A Much Cheaper Wheeled Travel Pack: High Sierra AT7 Wheeled Duffel with Backpack Straps
This is the cheapest wheeled travel pack that we can recommend. The large High Sierra AT7 Wheeled Duffel is 32" and costs about half as much as the Osprey Meridian 28". This piece lacks an attachable daypack, which is for us a major drawback.
The 32" bag is spacious and can be divided with a zippered panel. In general the reviews from bloggers and on Amazon are mainly satisfied with this piece, though there are complaints about the quality of the manufacturing (alignment of the construction and durability of the zippers and wheel housing).
There are simple straps that slide out but not much in the way of padding so this would definitely not be a pack to carry on your back for any extended period. High Sierra offers a simple warranty but not everyone is happy about their follow-up.
Other Wheeled Travel Packs
Other Large Osprey Wheeled Packs
Aside from the Meridian 28", Osprey offers three other excellent larger-than-carry-on wheeled travel packs. We have a full comparison here. To sum up, when compared to the Meridian 28", the Osprey Ozone Convertible 28" is lighter and a bit smaller. The two Osprey Sojourns are more durable, and more built for serving more time strapped onto your back without making you feel it. The Sojourn 25" is smaller and the 28" has a huge 80L capacity; neither Sojourn comes with attachable daypacks but they connect well with the Osprey daypacks, which can be purchased separately and attached.
Comparable Wheeled Travel Packs from Eagle Creek and Lowe Alpine
We think that the main dealbreaker for the following two packs is that they lack an attachable daypack; we've found this to be an incredibly convenient feature for keeping all of our luggage in one piece when attached, but for having a separate small bag for day trips or as a carry-on. But both Eagle Creek and Lowe Alpine are highly reputable brands with great satisfaction among reviewers and backpackers, so we'd feel remiss if we had ignored their large wheeled backpack options.
They're also a bit expensive in terms of what you get for features, though the build quality is there and they offer excellent guarantees.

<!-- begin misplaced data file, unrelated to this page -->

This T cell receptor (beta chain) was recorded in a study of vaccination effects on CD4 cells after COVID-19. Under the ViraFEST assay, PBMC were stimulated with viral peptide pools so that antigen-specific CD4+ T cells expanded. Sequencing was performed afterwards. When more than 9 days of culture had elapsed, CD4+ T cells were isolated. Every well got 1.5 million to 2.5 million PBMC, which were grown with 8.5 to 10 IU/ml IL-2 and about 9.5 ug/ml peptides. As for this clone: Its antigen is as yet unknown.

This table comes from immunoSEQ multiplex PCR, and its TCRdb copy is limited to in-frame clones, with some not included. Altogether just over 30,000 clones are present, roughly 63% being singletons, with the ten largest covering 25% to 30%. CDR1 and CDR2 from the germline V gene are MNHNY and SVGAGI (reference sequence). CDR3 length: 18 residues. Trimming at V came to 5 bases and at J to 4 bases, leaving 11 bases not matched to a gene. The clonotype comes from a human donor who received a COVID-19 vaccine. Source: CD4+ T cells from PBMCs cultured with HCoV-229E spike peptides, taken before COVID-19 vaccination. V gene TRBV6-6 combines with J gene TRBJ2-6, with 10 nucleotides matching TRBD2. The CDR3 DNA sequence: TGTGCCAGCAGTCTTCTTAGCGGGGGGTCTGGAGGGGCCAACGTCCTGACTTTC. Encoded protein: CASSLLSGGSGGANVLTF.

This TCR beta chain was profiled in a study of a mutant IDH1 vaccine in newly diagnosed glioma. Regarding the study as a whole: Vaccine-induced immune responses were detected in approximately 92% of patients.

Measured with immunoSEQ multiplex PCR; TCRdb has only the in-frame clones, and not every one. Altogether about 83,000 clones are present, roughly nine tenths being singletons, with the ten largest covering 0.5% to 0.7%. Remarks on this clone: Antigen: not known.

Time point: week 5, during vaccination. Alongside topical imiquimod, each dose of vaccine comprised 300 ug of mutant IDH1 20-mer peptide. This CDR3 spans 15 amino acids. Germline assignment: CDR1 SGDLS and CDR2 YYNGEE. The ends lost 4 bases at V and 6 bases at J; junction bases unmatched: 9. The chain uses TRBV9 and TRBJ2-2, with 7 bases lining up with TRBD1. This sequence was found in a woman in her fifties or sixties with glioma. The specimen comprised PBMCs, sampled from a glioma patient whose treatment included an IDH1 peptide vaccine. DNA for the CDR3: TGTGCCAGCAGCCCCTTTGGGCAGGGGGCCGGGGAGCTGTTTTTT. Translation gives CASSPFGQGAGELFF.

Eagle Creek's solution for offering both wheels and backpack straps is it's Lync system, which comes in various sizes. The idea is that you can remove either the wheel system or the strap system depending on the type of trip that you're taking. We think you're likely to want the flexibility of having both on any trip in order to be ready for whatever adventures come your way, so this seems like a mute point for most uses. Also, Osprey's integrated solutions are likely to be more durable. The Lync system is a bit like having a compatible luggage cart for your backpack that you can leave behind when you wish (if this floats your boat, see also our full comparison of luggage carts).
That said, the Eagle Creek Lync System 29 Convertible Luggage is a durable piece from a brand with loyal customers, pretty-good reviews, and good consumer-test rankings. Like Osprey, Eagle Creek offers an impeccable guarantee and has a history of good follow-up.
The piece lacks a padded laptop sleeve.
Lowe Alpine likewise has maintained an excellent, lasting reputation with backpackers for the durability and thoughtful design of their traditional rucksacks. They have both 60- and 90-L wheeled offerings, which we expect would hold up just as well. But since they're as expensive as the Osprey Meridian and don't have detachable daypacks, we think that most people will not find them as useful. But their metal buckles, tamperproof zippers, and abrasion resistant fabric should make them incredibly durable.
A Side-by-Side Spec Comparison of Large Wheeled Travel Packs
|Dimensions (in.)||Weight (lbs.)||Daypack||US Amazon Pricing||Also Available At|
|Osprey Ozone Convertible 28"/70L||13 x 14 x 28||6.9||Yes|
18 x 11 x 7 in.
45 x 28 x 19 cm
|Osprey Sojourn 25"/60L||25 x 14 x 14||8.5||No||eBay
|Osprey Sojourn 28"/80L||28 x 14 x 14||9||No||eBay
|Osprey Meridian 28"/75L||28 x 14 x 13||9.3||Yes|
19 x 13 x 8 in.
48 x 32 x 21 cm
|Eagle Creek Lync System 26||Bag: 14 x 26 x 11.5 |
Bag w/o Frame: 14 x 25 x 11.5,
In Stuff Sac: 10.5 x 24 x 8
|Bag: 4.81, |
Bag w/o Frame: 2, Straps: 0.3
|REI Co-op Stratocruiser Wheeled Luggage - 26"||Bag: 26.5 x 14 x 10||7.75||Yes|
18.5 x 11.5 x 5.5 in.
47 x 29.2 x 14 cm
|Eagle Creek Lync System 29||Bag: 29 x 14 x 11.5||5.3||No||eBay
|Lowe Alpine AT Wheelie 60||27.2 x 16.5 x 14.2||8.6||No||eBay
|Lowe Alpine AT Wheelie 90||29.9 x 16.5 x 15.0||8.9||No||eBay
|High Sierra AT7 32" Wheeled Duffle||32 x 16 x 15||9.68||No||eBay
|High Sierra AT7 26" Wheeled Duffle||26 x 15 x 14.5||8.83||No||NA||eBags
|High Sierra AT3 32" Drop Bottom Wheeled Duffel|| 32 x 15.5 x 15.75|
(expands to 17.75)
|High Sierra AT3 26" Drop Bottom Wheeled Duffel||26 x 14.5 x 15|
(expands to 17)
Recap: Our Top Recommendations
For its revered reputation for durability and practicality, we recommend the Osprey Meridian 75L/28" as the best wheeled travel pack for most folks. Those who need to wear the pack quite extensively on their backs however should opt for the lighter, smaller Osprey Ozone Convertible 70L/28" or else the larger, sturdier Osprey Sojourn 80L/28".
For those who take shorter trips or don't travel as often, the High Sierra AT7 Wheeled Duffel with Backpack Straps is the best cheaper piece of this sort that we've found.
The REI Co-op Statocruiser Wheeled Luggage is at an acceptable midpoint in quality and price between the Ospreys and the High Sierra.